Markers of rumen microbial protein synthesis
Figure 2. Relationship between microbial N supply estimated through duodenal flow of purine bases (Nm-PB) and estimates based on urinary excretion of purine derivatives using the equation of Puchala and Kulasek (1992; Nm-PK), ([AU18: Year of Chen and Gomes changed to 1992 to match reference; please check.]Chen and Gomes (1992; Nm-CG), or Ma et al. (2013; Nm-Ma). The slope was different from 1 (P < 0.05) in all linear relationships. Different symbols denote different trials
gressions between Nm and DOMI represents the efficiency of rumen microbial protein synthesis (EMPS). The EMPS were, on average, 48, 90, 71, and 129 g of microbial CP (MCP, calculated as Nm ´ 6.25) per kilogram of DOMI using the equations of Puchala and Kulasek (1992), [AU13: Year for Chen and Gomes
changed to 1992 to match reference; please check.] Chen and Gomes (1992), and Ma et al. (2013) and the PB approach, respectively. The first value is below and the other 3 values are within the range reported in the literature. The equation of Ma et al. (2013) was generated from data of a trial with sheep fed a diet with
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Figure 3. Relationship between digestible OM intake and microbial N supply estimated through either purine bases flowing to the duodenum (NmPB) or through the purine derivative–based equation of Puchala and Kulasek (1992; Nm-PK), [AU19: Year of Chen and Gomes changed to 1992 to match reference; please check.]Chen and Gomes (1992; Nm-CG), or Ma et al. (2013; Nm-Ma). The intercept was not different from zero in all linear relationships. Different symbols denote different trials.
Markers of rumen microbial protein synthesis
ria changes throughout microbial pools (i.e., liquid- vs. particle-associated microorganisms) and diet type, the same ratio of total N:PB in mixed microbial mass was used for calculations in the present study. Although there is not a standard procedure for obtaining representative rumen microbial samples, it is probable that the use of a more appropriate and specific total N:PB ratio for the different dietary conditions of trials included in the data set would improve the precision of the relationship between Nm and DOMI. Nevertheless, because the same ratio was used for all markers within individuals, this discrepancy does not invalidate marker comparison in the present study. The factors that could potentially contribute to the discrepancy in results obtained using PD include 1) analytical underestimation of PD concentration in urine, 2) overestimation of either the recovery rate of duodenal PB as urinary PD or the endogenous contribution to total PD excretion components in the Chen and Gomes equation, and 3) losses of PD during urine processing and storage. The Rimini-Schryver colorimetric reaction was used for allantoin analysis, which is reported to be nonspecific with uric acid among the contaminant chromogens (Young and Conway, 1942). However, uric acid concentration in sheep urine is usually low, the potential of uric acid in producing color is only 1/8 of that of allantoin (Young and Conway, 1942), and the PD-based Nm supply was apparently underestimated instead of overestimated. The PD excretion at zero duodenal PB flow in the present study was higher than the value used in the Chen and Gomes equation (i.e., 0.180 vs. 0.150 mmol/[d·kg0.75]), and Kahn and Nolan (2000) reported that 0.94 of the intravenously infused allantoin was recovered in urine of sheep, indicating negligible nonrenal excretion of PD. These results suggest, consequently, that the PB digestibility in the small intestine of sheep is lower than 0.83 or some of the absorbed PB does not enter the hepatic blood as PD. However, even using the urine collection and dilution procedures recommended by[AU14: Year for Chen and Gomes changed to 1992 to match reference; please check.] Chen and Gomes (1992), the losses of PD during urine processing and storage should not be disregarded. In conclusion, a high relationship between PB flowing to the duodenum and urinary excretion of PD was observed, confirming the potential of using urinary PD as an index of rumen microbial protein synthesis. However, all of the equations proposed for use as a tool for estimating Nm from urinary PD in sheep have generated unreliable estimates of the Nm supply. Most modeling uncertainties are related to the incomplete recovery of absorbed PB as urinary PD.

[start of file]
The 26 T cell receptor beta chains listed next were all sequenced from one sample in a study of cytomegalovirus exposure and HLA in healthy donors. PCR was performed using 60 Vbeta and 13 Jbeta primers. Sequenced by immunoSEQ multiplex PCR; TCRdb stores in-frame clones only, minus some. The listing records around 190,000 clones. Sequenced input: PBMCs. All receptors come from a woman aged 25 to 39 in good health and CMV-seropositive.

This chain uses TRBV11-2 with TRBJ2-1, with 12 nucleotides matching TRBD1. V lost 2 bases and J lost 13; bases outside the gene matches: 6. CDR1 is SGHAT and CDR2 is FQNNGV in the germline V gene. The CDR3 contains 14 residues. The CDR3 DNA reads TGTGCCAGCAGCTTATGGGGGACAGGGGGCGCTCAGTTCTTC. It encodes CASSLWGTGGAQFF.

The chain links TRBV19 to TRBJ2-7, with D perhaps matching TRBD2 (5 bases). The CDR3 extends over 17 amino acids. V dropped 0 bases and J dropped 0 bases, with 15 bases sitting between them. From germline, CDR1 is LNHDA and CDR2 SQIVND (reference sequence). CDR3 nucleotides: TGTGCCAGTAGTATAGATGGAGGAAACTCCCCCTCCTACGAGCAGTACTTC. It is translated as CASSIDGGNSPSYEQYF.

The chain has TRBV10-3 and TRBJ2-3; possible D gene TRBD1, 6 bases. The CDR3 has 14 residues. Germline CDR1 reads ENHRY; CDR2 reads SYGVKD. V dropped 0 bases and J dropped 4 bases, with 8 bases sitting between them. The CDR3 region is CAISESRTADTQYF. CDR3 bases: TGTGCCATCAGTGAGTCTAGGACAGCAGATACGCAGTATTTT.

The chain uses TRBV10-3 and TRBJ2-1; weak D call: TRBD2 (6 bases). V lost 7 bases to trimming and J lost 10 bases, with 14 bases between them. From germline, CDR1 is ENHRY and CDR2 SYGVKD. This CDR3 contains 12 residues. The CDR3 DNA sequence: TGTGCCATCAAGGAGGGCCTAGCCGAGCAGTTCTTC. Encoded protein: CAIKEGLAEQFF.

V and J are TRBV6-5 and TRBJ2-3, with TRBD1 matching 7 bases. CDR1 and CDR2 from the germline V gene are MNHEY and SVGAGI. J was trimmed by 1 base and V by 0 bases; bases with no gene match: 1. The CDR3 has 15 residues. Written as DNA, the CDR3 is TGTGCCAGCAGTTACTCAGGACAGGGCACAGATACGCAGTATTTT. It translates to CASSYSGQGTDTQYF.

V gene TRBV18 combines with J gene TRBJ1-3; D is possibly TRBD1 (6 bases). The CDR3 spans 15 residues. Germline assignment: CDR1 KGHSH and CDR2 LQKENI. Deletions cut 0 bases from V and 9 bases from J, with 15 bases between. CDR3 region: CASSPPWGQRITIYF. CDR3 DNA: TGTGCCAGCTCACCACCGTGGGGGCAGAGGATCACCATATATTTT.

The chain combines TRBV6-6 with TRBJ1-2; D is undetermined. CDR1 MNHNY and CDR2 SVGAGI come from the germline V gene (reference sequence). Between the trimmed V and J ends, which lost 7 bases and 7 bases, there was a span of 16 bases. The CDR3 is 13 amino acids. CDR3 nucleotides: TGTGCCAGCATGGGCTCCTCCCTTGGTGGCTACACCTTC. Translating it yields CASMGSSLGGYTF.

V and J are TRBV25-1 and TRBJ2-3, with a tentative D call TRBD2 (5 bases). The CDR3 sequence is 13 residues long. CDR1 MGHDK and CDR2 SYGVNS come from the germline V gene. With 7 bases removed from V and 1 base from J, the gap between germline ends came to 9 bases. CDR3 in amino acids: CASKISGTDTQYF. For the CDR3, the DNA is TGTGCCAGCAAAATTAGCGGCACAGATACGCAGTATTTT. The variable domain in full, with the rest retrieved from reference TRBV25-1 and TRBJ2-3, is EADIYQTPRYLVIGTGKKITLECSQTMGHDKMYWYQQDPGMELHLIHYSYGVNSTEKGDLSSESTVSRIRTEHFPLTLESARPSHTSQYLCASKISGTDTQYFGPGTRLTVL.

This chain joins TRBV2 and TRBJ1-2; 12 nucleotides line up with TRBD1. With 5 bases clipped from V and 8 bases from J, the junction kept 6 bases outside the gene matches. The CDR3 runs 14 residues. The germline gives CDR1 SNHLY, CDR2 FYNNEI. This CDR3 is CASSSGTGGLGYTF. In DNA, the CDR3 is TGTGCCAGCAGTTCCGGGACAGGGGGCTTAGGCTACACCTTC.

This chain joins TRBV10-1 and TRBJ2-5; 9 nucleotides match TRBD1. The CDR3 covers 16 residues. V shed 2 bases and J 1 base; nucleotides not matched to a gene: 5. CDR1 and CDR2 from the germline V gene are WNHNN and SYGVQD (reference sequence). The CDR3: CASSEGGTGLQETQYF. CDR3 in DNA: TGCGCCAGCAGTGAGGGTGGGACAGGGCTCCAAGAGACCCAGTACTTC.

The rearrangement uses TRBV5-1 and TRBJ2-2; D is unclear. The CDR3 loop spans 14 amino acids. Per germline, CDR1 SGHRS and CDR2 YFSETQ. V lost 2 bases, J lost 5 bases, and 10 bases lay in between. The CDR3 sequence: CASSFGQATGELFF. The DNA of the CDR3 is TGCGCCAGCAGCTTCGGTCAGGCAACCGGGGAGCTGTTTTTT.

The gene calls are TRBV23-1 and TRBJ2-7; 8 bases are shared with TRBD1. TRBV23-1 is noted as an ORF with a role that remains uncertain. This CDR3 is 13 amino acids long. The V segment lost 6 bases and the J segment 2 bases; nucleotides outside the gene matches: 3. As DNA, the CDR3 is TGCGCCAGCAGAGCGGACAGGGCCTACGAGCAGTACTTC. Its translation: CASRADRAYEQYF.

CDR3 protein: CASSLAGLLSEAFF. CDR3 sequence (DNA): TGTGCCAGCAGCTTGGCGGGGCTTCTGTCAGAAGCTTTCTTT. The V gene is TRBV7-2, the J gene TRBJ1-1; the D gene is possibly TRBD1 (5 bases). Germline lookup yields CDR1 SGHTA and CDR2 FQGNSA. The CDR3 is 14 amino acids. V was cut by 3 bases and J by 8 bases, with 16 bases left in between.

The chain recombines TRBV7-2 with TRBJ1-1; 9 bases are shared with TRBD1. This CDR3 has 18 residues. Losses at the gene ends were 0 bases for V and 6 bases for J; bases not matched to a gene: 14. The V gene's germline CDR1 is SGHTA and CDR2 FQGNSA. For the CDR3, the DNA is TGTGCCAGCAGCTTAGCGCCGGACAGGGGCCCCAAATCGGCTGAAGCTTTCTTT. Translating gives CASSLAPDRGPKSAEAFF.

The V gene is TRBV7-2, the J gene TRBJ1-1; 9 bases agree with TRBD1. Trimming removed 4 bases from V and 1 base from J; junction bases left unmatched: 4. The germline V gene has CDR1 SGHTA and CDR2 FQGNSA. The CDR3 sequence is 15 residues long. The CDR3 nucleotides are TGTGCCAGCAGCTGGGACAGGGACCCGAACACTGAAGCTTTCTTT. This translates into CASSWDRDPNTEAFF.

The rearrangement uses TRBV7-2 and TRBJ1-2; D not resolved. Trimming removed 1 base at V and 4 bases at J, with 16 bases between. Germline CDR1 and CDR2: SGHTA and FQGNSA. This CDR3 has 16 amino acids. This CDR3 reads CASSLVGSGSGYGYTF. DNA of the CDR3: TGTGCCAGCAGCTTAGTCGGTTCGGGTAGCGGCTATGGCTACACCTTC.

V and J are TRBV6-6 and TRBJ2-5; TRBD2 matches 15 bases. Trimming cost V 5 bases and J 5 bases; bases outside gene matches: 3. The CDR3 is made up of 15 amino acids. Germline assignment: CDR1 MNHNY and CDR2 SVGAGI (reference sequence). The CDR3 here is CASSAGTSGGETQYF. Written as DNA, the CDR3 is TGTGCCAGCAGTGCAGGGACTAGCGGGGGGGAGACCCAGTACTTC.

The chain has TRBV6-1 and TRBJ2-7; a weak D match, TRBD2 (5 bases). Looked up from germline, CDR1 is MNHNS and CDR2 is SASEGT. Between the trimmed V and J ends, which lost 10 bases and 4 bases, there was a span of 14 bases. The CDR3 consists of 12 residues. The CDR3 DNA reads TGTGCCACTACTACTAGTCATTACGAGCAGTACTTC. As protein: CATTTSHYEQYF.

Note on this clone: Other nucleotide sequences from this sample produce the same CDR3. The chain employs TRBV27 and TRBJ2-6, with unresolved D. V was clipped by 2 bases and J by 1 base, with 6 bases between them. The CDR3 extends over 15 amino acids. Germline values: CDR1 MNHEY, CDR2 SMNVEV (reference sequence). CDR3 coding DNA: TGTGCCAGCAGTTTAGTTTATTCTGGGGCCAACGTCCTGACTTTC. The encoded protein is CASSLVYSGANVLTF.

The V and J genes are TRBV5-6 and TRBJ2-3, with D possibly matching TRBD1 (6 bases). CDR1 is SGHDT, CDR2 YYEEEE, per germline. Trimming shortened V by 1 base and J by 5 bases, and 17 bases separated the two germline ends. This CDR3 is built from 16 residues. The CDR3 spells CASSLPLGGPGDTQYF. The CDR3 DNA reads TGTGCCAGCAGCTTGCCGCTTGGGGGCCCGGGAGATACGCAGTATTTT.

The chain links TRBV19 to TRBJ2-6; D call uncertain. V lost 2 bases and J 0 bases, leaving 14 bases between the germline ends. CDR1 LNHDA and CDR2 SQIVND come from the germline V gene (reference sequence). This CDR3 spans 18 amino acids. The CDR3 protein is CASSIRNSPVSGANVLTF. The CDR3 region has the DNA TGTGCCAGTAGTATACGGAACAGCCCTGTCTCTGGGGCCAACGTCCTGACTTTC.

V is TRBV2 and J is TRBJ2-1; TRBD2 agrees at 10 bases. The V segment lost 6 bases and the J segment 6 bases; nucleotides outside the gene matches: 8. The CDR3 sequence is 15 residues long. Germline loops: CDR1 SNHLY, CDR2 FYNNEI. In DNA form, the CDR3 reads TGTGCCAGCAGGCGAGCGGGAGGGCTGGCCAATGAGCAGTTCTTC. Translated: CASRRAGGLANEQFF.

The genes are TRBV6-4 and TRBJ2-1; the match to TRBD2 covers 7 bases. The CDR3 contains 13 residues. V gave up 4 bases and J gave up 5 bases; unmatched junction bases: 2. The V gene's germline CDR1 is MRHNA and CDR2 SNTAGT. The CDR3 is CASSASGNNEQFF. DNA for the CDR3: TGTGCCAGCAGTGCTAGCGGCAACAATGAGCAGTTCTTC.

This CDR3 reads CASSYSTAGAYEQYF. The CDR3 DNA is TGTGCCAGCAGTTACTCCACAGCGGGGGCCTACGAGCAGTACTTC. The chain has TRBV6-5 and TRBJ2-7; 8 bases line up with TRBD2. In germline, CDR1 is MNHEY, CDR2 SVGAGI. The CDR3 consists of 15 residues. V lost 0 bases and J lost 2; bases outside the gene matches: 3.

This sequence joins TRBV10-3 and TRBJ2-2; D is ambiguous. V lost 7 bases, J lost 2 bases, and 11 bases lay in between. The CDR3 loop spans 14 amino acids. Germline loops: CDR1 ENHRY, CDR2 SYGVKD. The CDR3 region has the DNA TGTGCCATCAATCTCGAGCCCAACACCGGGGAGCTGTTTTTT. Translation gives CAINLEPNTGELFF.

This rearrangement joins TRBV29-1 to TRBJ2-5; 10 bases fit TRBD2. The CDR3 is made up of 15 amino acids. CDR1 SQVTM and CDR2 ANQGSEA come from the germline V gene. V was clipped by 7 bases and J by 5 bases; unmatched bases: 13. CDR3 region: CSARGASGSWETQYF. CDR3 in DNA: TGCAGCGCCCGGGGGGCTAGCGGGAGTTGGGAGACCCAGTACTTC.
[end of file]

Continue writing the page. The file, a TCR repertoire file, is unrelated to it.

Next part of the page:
a roughage:concentrate ratio of 55:45, where the Nm supply at the duodenum was estimated using the 15N marker. The reported values of total DOMI and Nm supply in their study were, on average, 0.8 kg/d and 10.26 g/d, respectively, which represent an EMPS of 80 g MCP/kg DOMI. In turn, most current nutritional systems assume that the EMPS in animals fed diets containing medium to high levels of fiber is, on average, 130 g MCP/kg of total digestible nutrients intake, with a downward adjustment for diets containing less than 200 g/kg of effective NDF (Cannas et al., 2004). However, because most of the sheep in the present study were fed only forage, results indicated the Nm supply was, on average, accurately estimated through PB but underestimated by using the PD approach. When the duodenal PB approach is used for estimating the Nm supply, the estimation of duodenal digesta flow is also of concern. The present study used ADF measured in the feces and duodenum as a single internal marker for calculating duodenal digesta flow and, consequently, PB flow into the duodenum, assuming that the ADF was indigestible throughout the lower gastrointestinal tract. Although hindgut microorganisms might use cellulose as energy source, the cellulose in ADF residue reaching the hindgut is present in a cell wall matrix that was previously available to and fermented by rumen microorganisms. The mean retention time of digesta in the rumen is much longer than the retention time in the hindgut (Mertens, 1993), and thus, it is likely only a negligible proportion of the cellulose not fermented in the rumen was fermented in the hindgut. Moreover, eventual ADF disappearance in the hindgut would result in underestimated duodenal PB flow and, consequently, in an overestimated urinary PD recovery rate, which is unlikely since relatively low PD recovery values were obtained. In fact, there is not a standard method for measuring duodenal digesta flow, as inaccurate estimates might be obtained even when more complex double- or triple-marker approaches are used (Ortigues et al., 1990; Titgemeyer, 1997). In turn, the PD excretion was measured through total urine collection in all trials, and thus, a more precise relationship between DOMI and PD-based Nm supply would be expected. However, no improvement was obtained by using this approach. In most trials sheep were fed ad libitum and probably showed an irregular pattern of both nutrient ingestion and PD excretion throughout collection days. This result raises a concern about how long the collection period should be in digestibility trials with sheep fed ad libitum to obtain more precise and accurate data of urinary PD excretion. Moreover, although previous in vitro (Carro and Miller, 2002) and in vivo (Rodríguez et al., 2000) studies have reported that the chemical composition of rumen bacte-